23 Dec 2003
Christmas Day Mars Landing
NASA Science News
In search of alien life, the European Space Agency's Beagle 2 probe will parachute to the surface of Mars on Dec. 25th.
December 17, 2003: It's wintertime in the northern hemisphere of Mars, and a flying saucer is about to land.
Back on Earth where it comes from, the craft is known as the Beagle 2, sent to Mars by the European Space Agency in search of life. More accurately, the Beagle 2 will be looking for chemical traces of life--telltale signs that life once existed, or perhaps, exists right now on the red planet.
Touchdown is scheduled for Christmas Day 2003. The Beagle 2 will precede two NASA rovers, Spirit and Opportunity, slated to land in January.
Named after the ship that carried Charles Darwin, the Beagle 2 is a self-contained laboratory shaped like a saucer, or a pocket watch, about three feet in diameter. Although it carries many powerful scientific tools, it weighs a mere 70 pounds. Being so light and compact, the Beagle 2 was able to hitch a ride to Mars onboard the ESA's Mars Express spacecraft launched last June.
While Mars Express, an orbiter, surveys the planet from a few hundred miles up, the Beagle 2 will be able to stick its devices right into Mars, sampling rocks and soil on the surface and below. NASA's Everett Gibson, the interdisciplinary scientist for the Mars Express/Beagle 2 mission, explains: "We have two [ways] to get samples: a rock abrasion tool, and a burrowing mole." Both are embedded in the Beagle's robotic arm.
"The rock abrasion tool goes right up against a rock, removes its weathered surface, and can continue to go in and take out a little core--about 20 to 100 milligrams of sample," he says. The ability to remove the surface of a rock is important, as scientists learned when NASA's Sojourner rover scrutinized Mars rocks in 1997. They all looked much the same because their surfaces had been weathered by dusty winds and solar radiation. Beagle 2 will be able to sample the variety that lies within.
The other tool, "the mole," is able to reach as far as two meters from the Beagle 2 and drill down about one and a half meters, gathering samples in its hollow mouth. Just like the core samples collected from inside rocks, Everett explains, soil found underground will have been shielded from, and less altered by, solar ultraviolet radiation. In these more protected samples, indications of life may be more likely to exist.
As samples are collected, they'll be brought back into the Beagle and heated in one of the lab's ovens. Gases released by this process will be analyzed by a mass spectrometer.
The Beagle will check for biological signatures by, in part, looking carefully at the types of carbon that it finds. Basically, carbon comes in both a lighter variety -- carbon-12 -- and a heavier variety -- carbon-13. On Earth, things that are alive tend to prefer the lighter kind. They use more carbon-12 in their metabolism. If the spectrometer identifies a sample containing more carbon-12 than would be expected in an inorganic sample of soil, that might be a sign that life had once dwelled there.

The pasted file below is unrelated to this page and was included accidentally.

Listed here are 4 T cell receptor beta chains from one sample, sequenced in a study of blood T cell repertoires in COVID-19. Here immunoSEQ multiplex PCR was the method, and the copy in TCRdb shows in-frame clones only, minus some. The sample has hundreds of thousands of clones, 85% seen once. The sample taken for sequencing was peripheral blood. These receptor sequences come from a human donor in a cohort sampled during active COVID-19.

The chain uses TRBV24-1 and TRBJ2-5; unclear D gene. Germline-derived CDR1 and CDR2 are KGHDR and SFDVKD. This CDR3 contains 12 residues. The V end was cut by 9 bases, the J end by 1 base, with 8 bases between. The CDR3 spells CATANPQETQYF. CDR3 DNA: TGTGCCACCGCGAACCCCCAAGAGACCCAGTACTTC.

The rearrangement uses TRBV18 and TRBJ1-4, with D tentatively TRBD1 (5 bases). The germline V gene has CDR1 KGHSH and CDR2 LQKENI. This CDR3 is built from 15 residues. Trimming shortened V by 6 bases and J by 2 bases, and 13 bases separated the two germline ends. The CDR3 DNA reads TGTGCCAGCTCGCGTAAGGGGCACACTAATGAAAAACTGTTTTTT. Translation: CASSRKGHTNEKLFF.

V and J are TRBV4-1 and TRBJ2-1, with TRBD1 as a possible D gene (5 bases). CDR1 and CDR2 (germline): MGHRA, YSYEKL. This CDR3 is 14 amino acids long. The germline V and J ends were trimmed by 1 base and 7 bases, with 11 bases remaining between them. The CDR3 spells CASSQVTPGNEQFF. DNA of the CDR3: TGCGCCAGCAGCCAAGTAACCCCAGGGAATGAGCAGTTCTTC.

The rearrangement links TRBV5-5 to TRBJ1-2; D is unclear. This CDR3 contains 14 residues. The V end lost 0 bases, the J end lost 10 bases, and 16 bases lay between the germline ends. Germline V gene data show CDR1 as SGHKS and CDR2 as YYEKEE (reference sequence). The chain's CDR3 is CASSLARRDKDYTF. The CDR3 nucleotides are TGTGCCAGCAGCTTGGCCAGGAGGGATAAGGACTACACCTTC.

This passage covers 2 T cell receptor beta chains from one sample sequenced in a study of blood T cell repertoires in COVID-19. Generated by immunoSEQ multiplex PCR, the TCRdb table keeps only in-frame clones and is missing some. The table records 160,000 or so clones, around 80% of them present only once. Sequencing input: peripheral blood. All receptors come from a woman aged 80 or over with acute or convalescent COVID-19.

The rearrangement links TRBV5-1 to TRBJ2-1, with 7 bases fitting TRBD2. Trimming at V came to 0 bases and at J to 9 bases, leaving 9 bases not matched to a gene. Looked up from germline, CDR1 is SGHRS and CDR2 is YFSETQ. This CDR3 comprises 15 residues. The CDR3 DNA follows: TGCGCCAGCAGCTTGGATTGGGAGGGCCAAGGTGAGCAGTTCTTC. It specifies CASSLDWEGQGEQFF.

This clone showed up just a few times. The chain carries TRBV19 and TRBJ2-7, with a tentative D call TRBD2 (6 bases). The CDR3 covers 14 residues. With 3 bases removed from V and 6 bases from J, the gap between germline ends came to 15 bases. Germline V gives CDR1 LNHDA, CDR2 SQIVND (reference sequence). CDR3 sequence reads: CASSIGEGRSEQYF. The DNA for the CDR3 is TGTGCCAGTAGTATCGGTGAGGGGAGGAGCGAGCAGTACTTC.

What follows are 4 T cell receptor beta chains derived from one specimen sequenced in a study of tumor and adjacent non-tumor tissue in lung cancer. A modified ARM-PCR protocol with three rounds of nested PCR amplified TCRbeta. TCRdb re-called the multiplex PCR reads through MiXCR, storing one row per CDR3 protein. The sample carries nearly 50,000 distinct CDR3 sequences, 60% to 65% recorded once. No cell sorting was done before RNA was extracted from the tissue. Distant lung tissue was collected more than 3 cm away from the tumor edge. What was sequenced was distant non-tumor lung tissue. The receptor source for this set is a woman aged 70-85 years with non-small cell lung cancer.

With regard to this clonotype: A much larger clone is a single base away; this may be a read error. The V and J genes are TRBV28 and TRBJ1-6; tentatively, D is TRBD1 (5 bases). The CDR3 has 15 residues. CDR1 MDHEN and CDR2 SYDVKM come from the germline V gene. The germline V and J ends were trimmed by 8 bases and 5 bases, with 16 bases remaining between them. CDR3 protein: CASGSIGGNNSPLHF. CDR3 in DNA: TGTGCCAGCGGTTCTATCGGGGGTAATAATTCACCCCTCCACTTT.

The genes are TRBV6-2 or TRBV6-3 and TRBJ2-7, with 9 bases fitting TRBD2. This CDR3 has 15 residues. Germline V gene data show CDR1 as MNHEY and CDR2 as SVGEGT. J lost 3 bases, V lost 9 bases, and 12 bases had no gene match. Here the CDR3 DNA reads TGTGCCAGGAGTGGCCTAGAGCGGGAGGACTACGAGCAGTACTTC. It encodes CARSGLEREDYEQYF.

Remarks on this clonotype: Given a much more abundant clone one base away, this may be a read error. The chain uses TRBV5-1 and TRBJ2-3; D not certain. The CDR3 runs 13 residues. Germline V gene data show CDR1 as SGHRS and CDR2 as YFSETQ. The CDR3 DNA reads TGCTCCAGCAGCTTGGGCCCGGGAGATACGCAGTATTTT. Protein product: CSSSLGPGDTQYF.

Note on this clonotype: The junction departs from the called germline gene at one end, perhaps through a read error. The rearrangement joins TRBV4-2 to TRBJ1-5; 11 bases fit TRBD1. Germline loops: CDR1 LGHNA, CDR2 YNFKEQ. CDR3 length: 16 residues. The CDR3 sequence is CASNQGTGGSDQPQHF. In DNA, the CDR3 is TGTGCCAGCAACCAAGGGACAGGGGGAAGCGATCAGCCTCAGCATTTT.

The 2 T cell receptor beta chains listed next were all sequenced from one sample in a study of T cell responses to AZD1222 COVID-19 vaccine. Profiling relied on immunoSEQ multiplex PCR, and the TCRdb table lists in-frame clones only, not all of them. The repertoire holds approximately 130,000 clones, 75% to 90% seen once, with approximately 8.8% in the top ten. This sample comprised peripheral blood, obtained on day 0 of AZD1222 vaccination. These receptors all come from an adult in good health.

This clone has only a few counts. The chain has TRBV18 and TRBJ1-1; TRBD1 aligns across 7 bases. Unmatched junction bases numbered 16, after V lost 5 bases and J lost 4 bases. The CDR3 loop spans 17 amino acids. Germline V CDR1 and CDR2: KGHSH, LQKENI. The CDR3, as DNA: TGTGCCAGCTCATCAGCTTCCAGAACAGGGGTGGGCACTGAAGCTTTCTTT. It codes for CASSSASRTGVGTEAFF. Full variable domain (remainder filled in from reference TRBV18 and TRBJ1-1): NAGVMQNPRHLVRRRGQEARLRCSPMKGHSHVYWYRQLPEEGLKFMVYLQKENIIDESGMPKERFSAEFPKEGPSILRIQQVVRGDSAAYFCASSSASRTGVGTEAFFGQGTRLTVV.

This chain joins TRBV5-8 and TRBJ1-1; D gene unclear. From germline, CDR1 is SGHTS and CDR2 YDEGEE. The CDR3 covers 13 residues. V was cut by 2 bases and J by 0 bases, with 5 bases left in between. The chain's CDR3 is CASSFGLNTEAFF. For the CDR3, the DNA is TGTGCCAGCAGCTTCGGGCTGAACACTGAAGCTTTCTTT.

The spectrometer will also check the atmosphere for traces of methane. This gas can be produced by living creatures. On Earth it comes from sources such as termites, cows, and swamps; on Mars it might come from extreme-loving microbes. Methane on Mars should be destroyed quickly, probably within a matter of months, by the planet's strong ultraviolet radiation. This means that if Beagle 2 detects any methane, something must have created it very recently. If the Beagle 2 can find methane, says Gibson, "it will go a long way to answering that key question: Are biological processes operating on Mars?"
On December 19, the Mars Express orbiter will eject the Beagle. From then on, the little laboratory is on its own.
On Christmas Day it will hit the Martian atmosphere at a speed of about 12 thousand miles per hour. The resistance of the atmosphere will begin to slow it down, as a shield protects it from the heat of descent. A series of parachutes will emerge, each slowing the Beagle even more. At 200 meters above the surface, three gas-filled airbags will inflate to cushion its landing.
The Beagle is expected to touch down within the Isidis Planitia Basin. The landing site is at a low enough elevation to allow Mars' thin atmosphere enough time to slow the Beagle down. There are also some indications that Isidis Planitia contains ice, making it a promising place to look for signs of life.
Once the Beagle lands, it will open up, like a pocket watch. Four solar panels will emerge, and begin charging its batteries. It will send a signal saying that it's arrived.
"When the Beagle lands," says Gibson, "we won't know immediately, because we have to wait till Odyssey passes over." Odyssey is a NASA spacecraft that's been orbiting Mars for the past two years. "The signal from the Beagle will hopefully be detected by Odyssey," says Gibson. Odyssey will send that signal on. And, about four to six hours after the Beagle lands, its first message should reach the Earth--hopefully the first of many.
The Beagle will continue its mission for about six months, collecting data and transmitting it back to Earth via the orbiters Mars Express and Odyssey.
Stay tuned for more Science@NASA stories in the weeks ahead about NASA's Mars rovers, Spirit and Opportunity, and the intriguing places they will visit on the red planet.